How China became the epicenter of the car chip shortage


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TAIPEI/SHANGHAI/SINGAPORE, July 19 (Reuters) – From his small office in Singapore, Kelvin Pang is willing to bet $23 million that the carmakers’ worst chip shortage problem is not over yet – at least in China.

Pang bought 62,000 microcontrollers, chips that help control a range of functions from car engines and transmissions to electric vehicle power and charging systems, which cost the original buyer in Germany $23.80 each.

Now he wants to sell them to car suppliers in China’s Shenzhen Technology Center for $375 each. He says he turned down offers of $100 a piece, or $6.2 million for the entire package, which is small enough to fit in the back seat of a car and packaged in a warehouse in Hong Kong for now.

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“Automakers need to eat,” Pang told Reuters. “We can afford to wait.”

The 58-year-old, who declined to reveal how much he himself paid for microcontrollers (MCUs), makes a living trading surplus stock of electronics that would otherwise be scrapped, connecting buyers in China with sellers abroad.

The global chip shortage over the past two years, fueled by pandemic supply chaos, coupled with rapidly growing demand, has transformed what used to be a large-scale, low-margin trade into a trade with the potential for wealth-generating deals, he said.

The time to order car chips around the world remains long, but brokers like Pang, and thousands like him, have focused their attention on China, which has become the epicenter of the crisis, from which the rest of the industry is gradually moving away.

According to a Reuters survey of 100 automotive chips produced by the top five manufacturers, globally, new orders are backed up for an average of about a year.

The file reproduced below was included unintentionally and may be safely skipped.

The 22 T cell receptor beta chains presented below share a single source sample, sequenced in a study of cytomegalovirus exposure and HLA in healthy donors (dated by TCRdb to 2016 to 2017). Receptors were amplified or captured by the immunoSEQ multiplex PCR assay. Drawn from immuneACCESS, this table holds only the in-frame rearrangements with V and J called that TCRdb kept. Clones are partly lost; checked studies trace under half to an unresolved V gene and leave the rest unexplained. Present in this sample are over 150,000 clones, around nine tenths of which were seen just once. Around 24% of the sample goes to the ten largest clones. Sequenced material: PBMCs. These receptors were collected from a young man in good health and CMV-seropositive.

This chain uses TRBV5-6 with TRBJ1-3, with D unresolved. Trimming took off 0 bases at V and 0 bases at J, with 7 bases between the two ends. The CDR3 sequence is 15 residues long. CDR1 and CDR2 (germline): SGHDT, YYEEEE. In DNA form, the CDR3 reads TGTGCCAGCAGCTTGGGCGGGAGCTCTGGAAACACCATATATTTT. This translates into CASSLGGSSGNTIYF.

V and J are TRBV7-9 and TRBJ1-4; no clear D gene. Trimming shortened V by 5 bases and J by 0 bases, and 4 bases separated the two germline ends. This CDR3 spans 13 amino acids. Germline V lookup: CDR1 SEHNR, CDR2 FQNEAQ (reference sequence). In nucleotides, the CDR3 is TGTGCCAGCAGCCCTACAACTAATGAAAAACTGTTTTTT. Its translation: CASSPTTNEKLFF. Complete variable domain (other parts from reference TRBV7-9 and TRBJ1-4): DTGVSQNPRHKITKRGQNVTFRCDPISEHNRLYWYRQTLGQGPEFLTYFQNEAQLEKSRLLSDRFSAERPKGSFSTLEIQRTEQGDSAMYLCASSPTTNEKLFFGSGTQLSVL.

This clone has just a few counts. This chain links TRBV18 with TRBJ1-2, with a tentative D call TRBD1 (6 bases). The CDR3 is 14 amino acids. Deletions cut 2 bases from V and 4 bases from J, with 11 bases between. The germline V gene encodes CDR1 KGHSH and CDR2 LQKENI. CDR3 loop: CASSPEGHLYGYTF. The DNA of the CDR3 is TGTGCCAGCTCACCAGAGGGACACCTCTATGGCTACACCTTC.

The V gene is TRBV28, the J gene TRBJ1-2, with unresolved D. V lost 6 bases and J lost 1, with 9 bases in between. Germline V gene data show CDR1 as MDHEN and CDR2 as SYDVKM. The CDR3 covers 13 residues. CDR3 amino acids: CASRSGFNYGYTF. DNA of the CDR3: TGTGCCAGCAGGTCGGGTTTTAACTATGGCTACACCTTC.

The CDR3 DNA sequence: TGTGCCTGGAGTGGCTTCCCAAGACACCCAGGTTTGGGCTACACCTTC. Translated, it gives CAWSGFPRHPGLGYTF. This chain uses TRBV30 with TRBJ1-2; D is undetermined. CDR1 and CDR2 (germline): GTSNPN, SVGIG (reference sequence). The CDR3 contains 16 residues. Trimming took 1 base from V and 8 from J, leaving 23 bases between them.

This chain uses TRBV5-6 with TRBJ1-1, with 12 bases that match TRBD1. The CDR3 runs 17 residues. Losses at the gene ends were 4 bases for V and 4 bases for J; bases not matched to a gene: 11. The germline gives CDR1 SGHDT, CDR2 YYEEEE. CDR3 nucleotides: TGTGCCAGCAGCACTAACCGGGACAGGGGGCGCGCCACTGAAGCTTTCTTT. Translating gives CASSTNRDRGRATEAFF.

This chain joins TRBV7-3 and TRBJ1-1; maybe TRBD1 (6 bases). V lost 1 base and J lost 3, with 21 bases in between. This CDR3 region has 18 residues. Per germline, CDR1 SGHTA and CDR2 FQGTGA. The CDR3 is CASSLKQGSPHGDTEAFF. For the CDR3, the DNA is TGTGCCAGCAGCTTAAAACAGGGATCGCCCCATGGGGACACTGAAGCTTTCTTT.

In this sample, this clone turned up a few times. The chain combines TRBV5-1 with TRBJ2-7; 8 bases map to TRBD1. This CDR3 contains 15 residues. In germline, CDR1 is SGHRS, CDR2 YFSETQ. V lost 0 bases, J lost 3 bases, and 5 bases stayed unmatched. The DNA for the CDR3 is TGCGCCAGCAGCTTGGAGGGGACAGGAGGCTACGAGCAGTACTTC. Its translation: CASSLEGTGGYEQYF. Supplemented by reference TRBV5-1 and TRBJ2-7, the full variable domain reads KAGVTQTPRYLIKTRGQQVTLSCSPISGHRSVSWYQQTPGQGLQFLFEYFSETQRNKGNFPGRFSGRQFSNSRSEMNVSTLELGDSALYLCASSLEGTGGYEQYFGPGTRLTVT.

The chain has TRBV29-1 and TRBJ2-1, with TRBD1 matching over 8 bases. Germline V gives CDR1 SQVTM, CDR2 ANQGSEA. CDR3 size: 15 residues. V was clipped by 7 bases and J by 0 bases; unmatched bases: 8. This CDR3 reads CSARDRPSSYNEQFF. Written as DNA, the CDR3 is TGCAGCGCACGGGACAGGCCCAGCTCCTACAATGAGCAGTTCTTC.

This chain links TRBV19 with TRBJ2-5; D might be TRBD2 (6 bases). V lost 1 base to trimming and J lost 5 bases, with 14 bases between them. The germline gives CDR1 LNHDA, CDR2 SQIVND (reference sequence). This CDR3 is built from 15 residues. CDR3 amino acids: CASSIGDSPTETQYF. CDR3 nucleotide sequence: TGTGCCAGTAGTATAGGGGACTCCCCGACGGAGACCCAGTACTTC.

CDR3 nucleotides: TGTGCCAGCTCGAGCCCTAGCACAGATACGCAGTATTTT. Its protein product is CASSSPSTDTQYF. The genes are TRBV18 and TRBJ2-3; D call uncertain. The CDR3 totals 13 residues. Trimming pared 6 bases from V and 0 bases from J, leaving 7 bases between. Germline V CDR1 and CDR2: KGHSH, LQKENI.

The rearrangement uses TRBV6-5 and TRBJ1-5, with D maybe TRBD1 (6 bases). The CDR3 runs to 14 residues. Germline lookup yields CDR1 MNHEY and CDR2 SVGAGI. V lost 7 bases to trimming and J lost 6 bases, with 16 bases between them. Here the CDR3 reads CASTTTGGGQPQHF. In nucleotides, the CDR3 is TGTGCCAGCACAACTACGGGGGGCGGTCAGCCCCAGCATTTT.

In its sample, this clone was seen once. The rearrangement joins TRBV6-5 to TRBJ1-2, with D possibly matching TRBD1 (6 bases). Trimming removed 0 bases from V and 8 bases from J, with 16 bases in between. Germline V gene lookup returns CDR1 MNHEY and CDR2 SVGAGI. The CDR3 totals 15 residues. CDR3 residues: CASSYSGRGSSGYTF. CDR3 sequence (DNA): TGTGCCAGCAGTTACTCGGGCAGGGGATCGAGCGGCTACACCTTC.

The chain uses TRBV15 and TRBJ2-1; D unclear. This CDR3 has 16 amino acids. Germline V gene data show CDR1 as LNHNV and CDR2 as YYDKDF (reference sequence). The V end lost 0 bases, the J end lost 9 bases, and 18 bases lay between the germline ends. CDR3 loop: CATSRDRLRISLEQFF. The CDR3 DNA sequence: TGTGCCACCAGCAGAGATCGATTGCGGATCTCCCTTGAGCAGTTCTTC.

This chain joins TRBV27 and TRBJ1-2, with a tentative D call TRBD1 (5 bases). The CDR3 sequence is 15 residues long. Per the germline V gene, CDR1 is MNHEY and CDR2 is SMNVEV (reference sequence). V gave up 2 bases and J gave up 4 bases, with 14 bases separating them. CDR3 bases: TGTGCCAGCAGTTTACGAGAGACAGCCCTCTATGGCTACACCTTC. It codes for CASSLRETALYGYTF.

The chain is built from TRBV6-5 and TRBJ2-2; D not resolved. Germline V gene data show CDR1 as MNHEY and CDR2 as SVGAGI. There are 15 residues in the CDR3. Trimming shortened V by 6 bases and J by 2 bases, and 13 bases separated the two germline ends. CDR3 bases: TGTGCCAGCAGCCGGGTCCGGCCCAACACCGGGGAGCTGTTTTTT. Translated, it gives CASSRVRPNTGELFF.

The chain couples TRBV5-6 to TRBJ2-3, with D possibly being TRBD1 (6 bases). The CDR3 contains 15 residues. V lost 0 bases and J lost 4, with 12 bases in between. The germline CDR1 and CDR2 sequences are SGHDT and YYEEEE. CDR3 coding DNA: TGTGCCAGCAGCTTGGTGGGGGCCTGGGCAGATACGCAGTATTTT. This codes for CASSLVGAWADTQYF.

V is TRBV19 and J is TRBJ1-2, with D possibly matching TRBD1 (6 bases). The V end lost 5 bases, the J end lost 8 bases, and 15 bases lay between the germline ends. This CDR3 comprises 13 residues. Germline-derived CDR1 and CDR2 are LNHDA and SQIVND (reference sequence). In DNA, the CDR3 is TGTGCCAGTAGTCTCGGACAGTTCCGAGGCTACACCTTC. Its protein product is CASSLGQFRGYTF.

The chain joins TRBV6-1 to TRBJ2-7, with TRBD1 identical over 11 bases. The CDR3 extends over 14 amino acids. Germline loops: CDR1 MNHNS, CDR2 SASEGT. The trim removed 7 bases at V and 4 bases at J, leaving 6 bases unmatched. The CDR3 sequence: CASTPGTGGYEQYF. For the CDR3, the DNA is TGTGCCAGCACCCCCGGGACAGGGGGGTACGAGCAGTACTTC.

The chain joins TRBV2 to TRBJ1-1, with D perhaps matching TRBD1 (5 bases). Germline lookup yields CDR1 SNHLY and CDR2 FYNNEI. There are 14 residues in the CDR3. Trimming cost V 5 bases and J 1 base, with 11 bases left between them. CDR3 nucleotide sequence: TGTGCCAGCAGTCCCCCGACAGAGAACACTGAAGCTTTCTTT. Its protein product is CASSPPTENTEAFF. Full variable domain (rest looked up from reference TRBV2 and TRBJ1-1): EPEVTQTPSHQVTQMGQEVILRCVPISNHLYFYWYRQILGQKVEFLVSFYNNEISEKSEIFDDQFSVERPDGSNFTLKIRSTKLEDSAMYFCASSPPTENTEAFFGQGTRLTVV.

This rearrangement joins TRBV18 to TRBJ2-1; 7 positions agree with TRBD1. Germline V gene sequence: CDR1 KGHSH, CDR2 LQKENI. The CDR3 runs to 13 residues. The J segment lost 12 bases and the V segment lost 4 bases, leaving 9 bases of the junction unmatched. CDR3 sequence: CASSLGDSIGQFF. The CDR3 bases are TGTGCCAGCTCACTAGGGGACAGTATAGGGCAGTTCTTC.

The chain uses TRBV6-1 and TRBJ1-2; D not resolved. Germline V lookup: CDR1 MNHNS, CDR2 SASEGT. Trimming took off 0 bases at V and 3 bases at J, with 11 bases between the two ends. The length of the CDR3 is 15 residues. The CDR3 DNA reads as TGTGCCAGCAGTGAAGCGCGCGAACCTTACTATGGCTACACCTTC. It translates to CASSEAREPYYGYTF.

To counter supply constraints, global automakers such as General Motors Co (GM.N), Ford Motor Co (FN) and Nissan Motor Co (7201.T) have moved to provide better access through a methodology that included direct negotiations with manufacturers chips, pay more for a part and take more inventory.

However, the outlook for China is bleaker, according to interviews with more than 20 people involved in the trade, from automakers, suppliers and brokers to experts at China’s state-run automotive research institute CATARC.

Despite being the world’s largest car manufacturer and leader in electric vehicles (EVs), China relies almost entirely on chips imported from Europe, the US and Taiwan. Supply issues have been exacerbated by the lack of COVID-19 at Shanghai’s auto hub, which ended last month.

As a result, the shortage of electric vehicles is more acute than anywhere else and threatens to hold back the development of electric vehicles in the country, according to CATARC, the China Center for Automotive Technology and Research. It says the nascent domestic chip industry is unlikely to be able to keep up with demand over the next two to three years.

Pan, for his part, believes China’s shortages will continue until 2023 and sees it as dangerous to hold stocks after that. The only risk to that view, he said, is a sharper slowdown in economic growth that could cut demand sooner.


Computer chips or semiconductors are used by the thousands in every conventional and electric vehicle. They help control everything from airbag deployment and automatic emergency braking to entertainment systems and navigation.

The Reuters survey in June selected chips from Infineon, Texas Instruments, NXP, STMicroelectronics and Renesas that perform a variety of functions in cars.

New orders through distributors are delayed by an average of 49 weeks, all the way to 2023, according to an analysis that provides insight into global shortages rather than regional breakdowns. Lead times vary from 6 to 198 weeks.

German chip maker Infineon (IFXGn.DE) told Reuters it is “strongly investing and expanding manufacturing capacity around the world” but said the shortage of chips outsourced to foundries could last until 2023.

“As the geopolitical and macroeconomic environment has deteriorated in recent months, reliable estimates of an end to the current deficit are unlikely to be possible now,” Infineon said in a statement.

Taiwanese chip maker United Microelectronics Corp (2303.TW) told Reuters that it has managed to reallocate some of its capacity to the production of chips for cars due to weaker demand in other segments. “Overall, we continue to struggle to meet aggregate customer demand,” the company said.